So. Can we compare writing poetry to a summer’s day as we proceed through the winter of our CCSS educational discontent and stay focused on what really matters (kids’ thinking and communication skills) and refuse to cloud the splendors of poetry with relentless analysis with no escape hatch for self-expression?

Full many a glorious morning have I seen
Flatter the mountain tops with sovereign eye,
Kissing with golden face the meadows green,
Gliding pale streams with heavenly alchemy;
Anon permit the basest clouds to ride
With ugly rack on his celestial face,
And from the forlorn world his visage hide,
Stealing unseen to the west with this disgrace;
Even so my sun one early morn did shine,
With all triumphant spendour on my brow;
But out, alack, he was but one hour mine,
The region clud hath mask’d him from me now.
Yet him for this my love no whit disdaineth;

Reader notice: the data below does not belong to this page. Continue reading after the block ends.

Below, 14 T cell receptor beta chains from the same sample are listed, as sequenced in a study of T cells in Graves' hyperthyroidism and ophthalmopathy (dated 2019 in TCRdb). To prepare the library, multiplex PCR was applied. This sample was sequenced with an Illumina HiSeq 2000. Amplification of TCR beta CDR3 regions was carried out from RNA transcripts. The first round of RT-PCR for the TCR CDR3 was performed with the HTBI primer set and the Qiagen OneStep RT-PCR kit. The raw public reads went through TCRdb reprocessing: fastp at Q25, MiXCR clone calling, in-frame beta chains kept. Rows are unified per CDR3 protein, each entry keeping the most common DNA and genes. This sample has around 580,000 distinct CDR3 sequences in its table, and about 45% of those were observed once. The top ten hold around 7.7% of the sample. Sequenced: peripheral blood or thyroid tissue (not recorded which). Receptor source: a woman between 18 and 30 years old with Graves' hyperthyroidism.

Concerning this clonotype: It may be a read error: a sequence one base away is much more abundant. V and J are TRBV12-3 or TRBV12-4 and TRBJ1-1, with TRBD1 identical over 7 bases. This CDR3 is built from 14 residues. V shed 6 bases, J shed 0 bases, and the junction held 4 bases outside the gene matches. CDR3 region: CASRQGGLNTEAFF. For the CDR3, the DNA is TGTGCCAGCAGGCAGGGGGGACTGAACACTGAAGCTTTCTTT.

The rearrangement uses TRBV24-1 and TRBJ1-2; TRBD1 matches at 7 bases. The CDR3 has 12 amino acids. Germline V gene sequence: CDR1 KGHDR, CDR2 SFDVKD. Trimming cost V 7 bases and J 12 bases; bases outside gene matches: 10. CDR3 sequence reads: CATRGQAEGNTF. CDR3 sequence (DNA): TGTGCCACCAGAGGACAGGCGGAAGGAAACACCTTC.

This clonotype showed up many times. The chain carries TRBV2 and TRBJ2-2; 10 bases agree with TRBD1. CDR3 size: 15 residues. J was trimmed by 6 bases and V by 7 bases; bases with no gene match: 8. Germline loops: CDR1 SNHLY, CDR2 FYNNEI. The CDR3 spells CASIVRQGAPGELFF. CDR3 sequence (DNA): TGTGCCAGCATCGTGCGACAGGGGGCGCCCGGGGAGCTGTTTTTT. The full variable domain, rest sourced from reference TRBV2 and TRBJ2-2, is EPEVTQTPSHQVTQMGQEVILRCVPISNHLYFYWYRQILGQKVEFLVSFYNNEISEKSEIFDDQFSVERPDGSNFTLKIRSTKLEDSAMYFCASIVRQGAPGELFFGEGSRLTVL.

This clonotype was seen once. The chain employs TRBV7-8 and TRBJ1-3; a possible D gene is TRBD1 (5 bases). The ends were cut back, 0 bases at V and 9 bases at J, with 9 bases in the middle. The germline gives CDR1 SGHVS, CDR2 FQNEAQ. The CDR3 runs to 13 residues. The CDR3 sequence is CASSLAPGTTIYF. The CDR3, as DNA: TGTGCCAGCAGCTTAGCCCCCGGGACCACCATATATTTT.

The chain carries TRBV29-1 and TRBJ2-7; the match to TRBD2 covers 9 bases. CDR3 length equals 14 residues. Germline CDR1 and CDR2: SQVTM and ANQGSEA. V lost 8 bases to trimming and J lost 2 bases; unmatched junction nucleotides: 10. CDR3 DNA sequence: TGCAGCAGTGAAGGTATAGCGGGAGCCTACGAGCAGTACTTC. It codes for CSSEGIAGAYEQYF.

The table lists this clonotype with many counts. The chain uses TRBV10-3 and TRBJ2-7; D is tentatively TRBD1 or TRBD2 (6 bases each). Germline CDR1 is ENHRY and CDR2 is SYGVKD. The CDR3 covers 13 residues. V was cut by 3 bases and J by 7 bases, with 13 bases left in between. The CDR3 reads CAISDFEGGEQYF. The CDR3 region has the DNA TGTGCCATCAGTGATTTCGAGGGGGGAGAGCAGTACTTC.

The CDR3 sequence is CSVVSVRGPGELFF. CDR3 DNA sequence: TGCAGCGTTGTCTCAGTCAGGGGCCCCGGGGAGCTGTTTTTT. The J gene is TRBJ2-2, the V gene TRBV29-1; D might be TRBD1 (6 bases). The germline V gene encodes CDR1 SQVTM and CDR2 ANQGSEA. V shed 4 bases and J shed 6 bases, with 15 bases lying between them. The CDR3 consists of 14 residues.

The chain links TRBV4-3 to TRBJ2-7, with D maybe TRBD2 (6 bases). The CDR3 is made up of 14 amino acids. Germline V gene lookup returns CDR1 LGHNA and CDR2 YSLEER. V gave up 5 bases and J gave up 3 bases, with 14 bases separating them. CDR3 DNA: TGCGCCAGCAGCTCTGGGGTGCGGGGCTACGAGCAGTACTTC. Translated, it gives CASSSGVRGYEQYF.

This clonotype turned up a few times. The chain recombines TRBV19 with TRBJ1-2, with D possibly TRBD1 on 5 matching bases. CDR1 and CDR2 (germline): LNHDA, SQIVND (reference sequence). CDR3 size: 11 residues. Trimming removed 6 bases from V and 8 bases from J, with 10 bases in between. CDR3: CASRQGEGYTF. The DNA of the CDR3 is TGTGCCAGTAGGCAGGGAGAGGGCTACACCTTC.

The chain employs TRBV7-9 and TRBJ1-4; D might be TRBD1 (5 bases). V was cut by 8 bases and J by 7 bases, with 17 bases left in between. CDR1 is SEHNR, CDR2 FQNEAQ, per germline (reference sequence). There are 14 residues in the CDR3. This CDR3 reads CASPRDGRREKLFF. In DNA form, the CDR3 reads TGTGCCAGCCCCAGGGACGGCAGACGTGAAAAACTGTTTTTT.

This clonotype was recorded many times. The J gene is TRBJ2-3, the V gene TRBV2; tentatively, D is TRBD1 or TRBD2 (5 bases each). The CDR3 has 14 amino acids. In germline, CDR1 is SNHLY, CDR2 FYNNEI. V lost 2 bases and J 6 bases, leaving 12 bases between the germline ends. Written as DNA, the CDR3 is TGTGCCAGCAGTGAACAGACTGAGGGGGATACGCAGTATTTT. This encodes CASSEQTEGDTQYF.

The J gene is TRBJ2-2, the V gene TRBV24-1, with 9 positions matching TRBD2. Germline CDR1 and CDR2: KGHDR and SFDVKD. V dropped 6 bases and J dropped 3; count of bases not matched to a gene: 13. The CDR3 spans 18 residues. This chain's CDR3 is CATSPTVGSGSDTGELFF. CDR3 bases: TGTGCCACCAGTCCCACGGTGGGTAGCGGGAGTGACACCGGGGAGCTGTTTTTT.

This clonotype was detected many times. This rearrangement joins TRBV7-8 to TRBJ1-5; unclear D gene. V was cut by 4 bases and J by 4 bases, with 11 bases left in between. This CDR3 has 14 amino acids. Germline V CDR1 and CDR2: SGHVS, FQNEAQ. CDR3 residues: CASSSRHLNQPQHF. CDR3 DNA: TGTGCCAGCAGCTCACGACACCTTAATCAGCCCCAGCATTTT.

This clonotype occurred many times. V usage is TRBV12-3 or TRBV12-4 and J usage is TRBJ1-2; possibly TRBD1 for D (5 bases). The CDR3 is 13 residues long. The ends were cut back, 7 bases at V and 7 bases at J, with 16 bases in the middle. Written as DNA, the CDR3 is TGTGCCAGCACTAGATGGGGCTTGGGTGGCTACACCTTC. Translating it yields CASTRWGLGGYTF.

Suns of the world may stain when heaven’s sun staineth.


P.S. I'm not sure I understand all that Shakespeare means here, but I sure like the parade of images. Here's hoping we give each child more than one (alack) hour of poetic sunshine on their brows.

Thursday, November 07, 2013

As Spine Straightening as a Rooster Crow

Thoughtlessly this morning I brushed my teeth with the tap water. I cooked oatmeal over a steady natural gas flame in a heated home and then poured it over frozen blueberries.  When I saw the clock blinking on the stove, I realized we must have had a power outage in the middle of the night, but a quick time check with my cell phone told me that it was for less than a minute.  I stood in my bathrobe and slippers, clothes made in another part of the world just so I have something to lounge around in, and my mind flashes to…mothers bathing their children in littered streams in Bali, bundled up students on benches in an unheated immigrant school in wintery Shanghai, the 14 hours power outages that are common in Zimbabwe, the garment workers in Dhaka, the women selling small bags of grain that they have beaten into flourly submission beside the road in Ghana for whom lounging about is something you save for after you’re dead.  I searched my mind for images of people I saw in Africa who had shared as many mornings with the world as I and came up empty.

What’s it like to travel?  It makes rinsing out the oatmeal pan an act of wonder.